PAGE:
"I won't!" She turned her face away from it.
If the word "remorselessly" can ever be applied to an aspect of your relationship, it's probably best to just end it before things get any worse.
using the elbow of the arm that held her wrists, he forced her head the other way toward the paper he held. She closed her eyes, tightly and violently.
Heller said, "LOOK AT THAT PAPER! What is it?"
"You can prove nothing to me!" she said.
"Answer me. What is the paper?"
"You're hurting me. Ouch."
So does Edward ever do this to Bella? I hear he stalks her and breaks into her house and sabotages her car and kidnaps her and threatens her and basically takes over her life, but that's all emotional abuse and domination that Bella apparently finds appealing. But does he ever just pin her down and force her to do something, despite causing her pain and distress?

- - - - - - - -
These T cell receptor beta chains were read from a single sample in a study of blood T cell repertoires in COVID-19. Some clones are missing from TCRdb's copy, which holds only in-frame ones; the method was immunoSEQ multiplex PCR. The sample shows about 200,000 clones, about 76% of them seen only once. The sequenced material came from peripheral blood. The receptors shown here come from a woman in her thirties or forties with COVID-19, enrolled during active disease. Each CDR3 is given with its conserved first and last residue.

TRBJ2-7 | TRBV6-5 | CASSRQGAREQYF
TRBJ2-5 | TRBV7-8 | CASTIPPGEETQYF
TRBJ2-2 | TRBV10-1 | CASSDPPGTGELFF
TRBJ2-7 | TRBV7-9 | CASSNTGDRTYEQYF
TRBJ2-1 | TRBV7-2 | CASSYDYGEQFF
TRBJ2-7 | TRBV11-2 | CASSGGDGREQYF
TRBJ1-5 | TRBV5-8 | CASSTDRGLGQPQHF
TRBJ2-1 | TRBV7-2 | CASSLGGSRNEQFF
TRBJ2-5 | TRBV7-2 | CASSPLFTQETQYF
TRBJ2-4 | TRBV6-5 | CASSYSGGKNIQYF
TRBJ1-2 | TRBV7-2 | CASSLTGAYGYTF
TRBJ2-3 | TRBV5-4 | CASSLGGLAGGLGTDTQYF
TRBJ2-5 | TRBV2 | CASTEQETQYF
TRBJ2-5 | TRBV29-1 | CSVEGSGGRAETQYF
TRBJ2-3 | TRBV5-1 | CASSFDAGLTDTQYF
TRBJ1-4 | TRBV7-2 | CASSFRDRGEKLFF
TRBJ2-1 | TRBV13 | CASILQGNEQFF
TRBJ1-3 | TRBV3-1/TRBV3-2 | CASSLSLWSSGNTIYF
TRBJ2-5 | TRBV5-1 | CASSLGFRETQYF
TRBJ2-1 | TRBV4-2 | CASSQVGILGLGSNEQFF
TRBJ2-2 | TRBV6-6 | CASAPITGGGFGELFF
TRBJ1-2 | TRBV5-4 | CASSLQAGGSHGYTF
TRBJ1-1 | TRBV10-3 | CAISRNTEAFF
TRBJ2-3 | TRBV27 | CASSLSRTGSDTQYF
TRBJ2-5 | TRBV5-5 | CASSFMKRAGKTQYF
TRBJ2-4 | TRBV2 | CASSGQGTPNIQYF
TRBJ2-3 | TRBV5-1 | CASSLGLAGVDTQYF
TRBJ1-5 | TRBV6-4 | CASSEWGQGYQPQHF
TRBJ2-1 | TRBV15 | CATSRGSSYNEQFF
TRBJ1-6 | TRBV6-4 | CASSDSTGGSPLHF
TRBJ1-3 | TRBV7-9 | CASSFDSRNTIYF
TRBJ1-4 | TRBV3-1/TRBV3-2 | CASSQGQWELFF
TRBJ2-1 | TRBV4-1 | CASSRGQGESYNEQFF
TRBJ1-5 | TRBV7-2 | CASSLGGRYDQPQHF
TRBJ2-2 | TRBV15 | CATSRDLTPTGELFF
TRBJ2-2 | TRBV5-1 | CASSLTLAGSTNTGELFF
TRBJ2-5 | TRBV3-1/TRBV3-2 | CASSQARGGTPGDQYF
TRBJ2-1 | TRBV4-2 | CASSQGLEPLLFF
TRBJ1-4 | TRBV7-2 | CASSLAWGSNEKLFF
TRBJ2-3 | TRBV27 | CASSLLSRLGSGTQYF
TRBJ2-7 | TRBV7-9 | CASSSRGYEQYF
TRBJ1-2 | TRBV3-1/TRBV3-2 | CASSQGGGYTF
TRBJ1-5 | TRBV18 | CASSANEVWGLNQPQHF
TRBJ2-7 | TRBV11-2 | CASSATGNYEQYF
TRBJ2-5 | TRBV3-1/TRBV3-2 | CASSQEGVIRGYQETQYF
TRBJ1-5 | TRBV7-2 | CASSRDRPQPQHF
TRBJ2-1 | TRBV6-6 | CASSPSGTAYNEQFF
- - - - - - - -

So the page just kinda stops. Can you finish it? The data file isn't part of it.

Put it like that, this chapter is just as, if not more rape-y than the one where Gris actually rapes people.
She looked. Her eyes flamed. "It's that nasty suit by that awful Mexican (bleeptch)!" She struggled to get free.
He shifted the paper in his hand and pushed it at her face. "Read that paragraph! What is the date in it?"
She was hissing and snarling. Then, "Ouch. You're breaking my arms! ALL RIGHT! It says you married her twenty-six months ago!"
This goes on for another page. Heller gets out the Toots Switch suit ("You're bruising my neck") and makes Krak note the date on it ("Why are you torturing me?"). He gets out a paper covering the Mamie Spread affair ("You're breaking my legs!") and points out the date on that. Then he gets out his Fleet logbook...
Why would you let a covert commando infiltrate an alien, hostile planet with a complete log of his activities over the past couple of years?